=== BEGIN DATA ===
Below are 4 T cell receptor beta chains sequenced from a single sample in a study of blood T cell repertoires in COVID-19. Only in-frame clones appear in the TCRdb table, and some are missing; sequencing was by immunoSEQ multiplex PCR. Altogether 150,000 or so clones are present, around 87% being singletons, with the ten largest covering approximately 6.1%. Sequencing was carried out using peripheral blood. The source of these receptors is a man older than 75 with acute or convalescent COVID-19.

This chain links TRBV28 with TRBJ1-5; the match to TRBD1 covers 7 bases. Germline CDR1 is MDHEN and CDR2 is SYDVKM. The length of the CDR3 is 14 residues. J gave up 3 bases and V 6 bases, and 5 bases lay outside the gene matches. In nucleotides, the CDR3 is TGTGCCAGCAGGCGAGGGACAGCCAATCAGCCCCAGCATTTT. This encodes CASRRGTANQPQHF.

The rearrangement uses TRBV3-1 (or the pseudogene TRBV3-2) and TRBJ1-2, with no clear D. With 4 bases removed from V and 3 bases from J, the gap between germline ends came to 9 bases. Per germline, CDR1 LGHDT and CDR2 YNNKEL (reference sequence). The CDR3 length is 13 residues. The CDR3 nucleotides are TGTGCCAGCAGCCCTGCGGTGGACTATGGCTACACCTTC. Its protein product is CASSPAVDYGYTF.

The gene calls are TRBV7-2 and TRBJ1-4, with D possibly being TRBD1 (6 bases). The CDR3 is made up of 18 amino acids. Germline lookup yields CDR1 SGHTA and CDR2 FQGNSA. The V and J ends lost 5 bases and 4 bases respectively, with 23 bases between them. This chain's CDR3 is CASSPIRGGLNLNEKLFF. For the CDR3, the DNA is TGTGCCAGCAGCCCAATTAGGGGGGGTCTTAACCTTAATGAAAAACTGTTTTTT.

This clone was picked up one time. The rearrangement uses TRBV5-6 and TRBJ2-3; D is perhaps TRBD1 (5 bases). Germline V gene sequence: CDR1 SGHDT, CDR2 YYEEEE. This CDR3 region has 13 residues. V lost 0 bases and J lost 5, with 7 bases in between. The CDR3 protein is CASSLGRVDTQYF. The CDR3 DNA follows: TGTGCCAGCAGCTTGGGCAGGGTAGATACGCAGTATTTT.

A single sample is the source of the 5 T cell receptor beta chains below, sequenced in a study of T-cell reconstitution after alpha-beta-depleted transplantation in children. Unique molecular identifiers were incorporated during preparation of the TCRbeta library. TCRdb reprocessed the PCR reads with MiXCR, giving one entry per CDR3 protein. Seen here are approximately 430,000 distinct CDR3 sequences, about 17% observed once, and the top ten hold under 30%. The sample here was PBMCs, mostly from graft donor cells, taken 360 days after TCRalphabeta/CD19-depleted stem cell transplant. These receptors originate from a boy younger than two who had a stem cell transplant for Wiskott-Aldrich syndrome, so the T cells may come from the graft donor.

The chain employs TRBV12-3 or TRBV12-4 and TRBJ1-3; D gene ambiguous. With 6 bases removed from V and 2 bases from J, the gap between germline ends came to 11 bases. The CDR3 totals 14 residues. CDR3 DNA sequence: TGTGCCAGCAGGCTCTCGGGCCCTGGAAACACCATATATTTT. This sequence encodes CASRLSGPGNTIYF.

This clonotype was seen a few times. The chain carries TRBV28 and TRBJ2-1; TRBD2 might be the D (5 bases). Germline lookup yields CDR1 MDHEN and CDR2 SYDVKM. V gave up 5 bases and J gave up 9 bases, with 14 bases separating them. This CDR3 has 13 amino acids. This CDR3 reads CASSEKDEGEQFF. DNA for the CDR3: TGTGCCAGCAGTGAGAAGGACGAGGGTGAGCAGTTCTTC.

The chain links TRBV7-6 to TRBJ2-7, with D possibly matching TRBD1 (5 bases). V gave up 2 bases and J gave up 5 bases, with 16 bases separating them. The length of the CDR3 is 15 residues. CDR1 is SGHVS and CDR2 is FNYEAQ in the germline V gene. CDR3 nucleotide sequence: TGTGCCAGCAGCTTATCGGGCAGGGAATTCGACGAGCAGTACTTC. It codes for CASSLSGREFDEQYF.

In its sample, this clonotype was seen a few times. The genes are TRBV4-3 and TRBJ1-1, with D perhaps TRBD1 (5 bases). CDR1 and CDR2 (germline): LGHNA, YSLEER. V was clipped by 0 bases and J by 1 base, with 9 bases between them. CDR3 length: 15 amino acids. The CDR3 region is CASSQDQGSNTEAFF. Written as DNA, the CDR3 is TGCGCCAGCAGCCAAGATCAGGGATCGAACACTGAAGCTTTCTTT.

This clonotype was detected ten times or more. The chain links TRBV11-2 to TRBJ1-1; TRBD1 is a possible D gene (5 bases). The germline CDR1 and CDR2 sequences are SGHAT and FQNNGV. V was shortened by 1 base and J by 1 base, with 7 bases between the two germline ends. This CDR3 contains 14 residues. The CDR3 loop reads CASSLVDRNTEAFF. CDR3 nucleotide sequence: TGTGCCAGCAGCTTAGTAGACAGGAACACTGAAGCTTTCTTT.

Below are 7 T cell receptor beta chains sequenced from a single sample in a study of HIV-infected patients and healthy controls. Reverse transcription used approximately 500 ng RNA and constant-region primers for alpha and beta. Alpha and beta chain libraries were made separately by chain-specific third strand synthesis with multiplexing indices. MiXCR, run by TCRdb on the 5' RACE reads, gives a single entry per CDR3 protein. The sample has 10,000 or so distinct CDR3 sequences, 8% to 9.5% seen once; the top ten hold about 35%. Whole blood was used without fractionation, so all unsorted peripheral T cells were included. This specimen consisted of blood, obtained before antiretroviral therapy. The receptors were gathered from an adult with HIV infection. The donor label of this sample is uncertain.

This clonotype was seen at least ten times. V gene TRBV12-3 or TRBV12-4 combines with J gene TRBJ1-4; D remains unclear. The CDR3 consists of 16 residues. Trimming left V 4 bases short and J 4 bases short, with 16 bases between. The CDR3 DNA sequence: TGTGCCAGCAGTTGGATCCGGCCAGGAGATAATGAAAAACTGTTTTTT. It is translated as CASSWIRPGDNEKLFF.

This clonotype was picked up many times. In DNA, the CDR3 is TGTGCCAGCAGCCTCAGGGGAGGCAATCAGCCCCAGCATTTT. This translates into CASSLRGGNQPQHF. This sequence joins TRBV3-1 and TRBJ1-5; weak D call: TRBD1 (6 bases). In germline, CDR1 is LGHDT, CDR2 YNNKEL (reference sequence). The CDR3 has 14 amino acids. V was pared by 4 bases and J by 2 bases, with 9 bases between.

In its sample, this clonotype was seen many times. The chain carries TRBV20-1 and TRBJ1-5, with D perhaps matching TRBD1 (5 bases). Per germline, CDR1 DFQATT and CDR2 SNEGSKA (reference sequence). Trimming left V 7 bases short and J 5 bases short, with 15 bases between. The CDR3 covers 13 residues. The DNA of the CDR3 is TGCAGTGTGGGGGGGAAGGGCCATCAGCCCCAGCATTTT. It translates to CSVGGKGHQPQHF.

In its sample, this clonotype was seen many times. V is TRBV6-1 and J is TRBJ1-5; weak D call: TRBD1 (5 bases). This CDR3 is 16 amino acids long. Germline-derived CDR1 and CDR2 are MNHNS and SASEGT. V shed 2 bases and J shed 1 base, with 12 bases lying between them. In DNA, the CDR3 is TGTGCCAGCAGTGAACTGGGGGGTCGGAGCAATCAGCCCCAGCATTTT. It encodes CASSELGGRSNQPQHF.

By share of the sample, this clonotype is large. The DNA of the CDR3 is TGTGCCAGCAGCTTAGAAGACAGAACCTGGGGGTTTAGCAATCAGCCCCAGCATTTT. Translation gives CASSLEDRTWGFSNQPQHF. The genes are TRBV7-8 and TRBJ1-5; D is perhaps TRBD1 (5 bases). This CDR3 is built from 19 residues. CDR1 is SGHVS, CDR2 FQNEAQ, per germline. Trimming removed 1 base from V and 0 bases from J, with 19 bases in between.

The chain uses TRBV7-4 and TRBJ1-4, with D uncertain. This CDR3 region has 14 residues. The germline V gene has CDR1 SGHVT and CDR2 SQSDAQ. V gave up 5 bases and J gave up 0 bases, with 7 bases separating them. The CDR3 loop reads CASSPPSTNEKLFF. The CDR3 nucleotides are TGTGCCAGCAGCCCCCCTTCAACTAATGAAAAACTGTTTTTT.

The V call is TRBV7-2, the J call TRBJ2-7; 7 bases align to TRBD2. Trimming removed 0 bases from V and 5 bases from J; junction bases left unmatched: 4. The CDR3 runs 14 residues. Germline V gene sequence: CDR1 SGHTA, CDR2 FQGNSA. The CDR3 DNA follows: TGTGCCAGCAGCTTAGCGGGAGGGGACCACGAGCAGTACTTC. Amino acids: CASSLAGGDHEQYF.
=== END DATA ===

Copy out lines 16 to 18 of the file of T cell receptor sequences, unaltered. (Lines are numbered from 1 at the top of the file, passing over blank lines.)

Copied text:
In its sample, this clonotype was seen many times. V is TRBV6-1 and J is TRBJ1-5; weak D call: TRBD1 (5 bases). This CDR3 is 16 amino acids long. Germline-derived CDR1 and CDR2 are MNHNS and SASEGT. V shed 2 bases and J shed 1 base, with 12 bases lying between them. In DNA, the CDR3 is TGTGCCAGCAGTGAACTGGGGGGTCGGAGCAATCAGCCCCAGCATTTT. It encodes CASSELGGRSNQPQHF.

By share of the sample, this clonotype is large. The DNA of the CDR3 is TGTGCCAGCAGCTTAGAAGACAGAACCTGGGGGTTTAGCAATCAGCCCCAGCATTTT. Translation gives CASSLEDRTWGFSNQPQHF. The genes are TRBV7-8 and TRBJ1-5; D is perhaps TRBD1 (5 bases). This CDR3 is built from 19 residues. CDR1 is SGHVS, CDR2 FQNEAQ, per germline. Trimming removed 1 base from V and 0 bases from J, with 19 bases in between.

The chain uses TRBV7-4 and TRBJ1-4, with D uncertain. This CDR3 region has 14 residues. The germline V gene has CDR1 SGHVT and CDR2 SQSDAQ. V gave up 5 bases and J gave up 0 bases, with 7 bases separating them. The CDR3 loop reads CASSPPSTNEKLFF. The CDR3 nucleotides are TGTGCCAGCAGCCCCCCTTCAACTAATGAAAAACTGTTTTTT.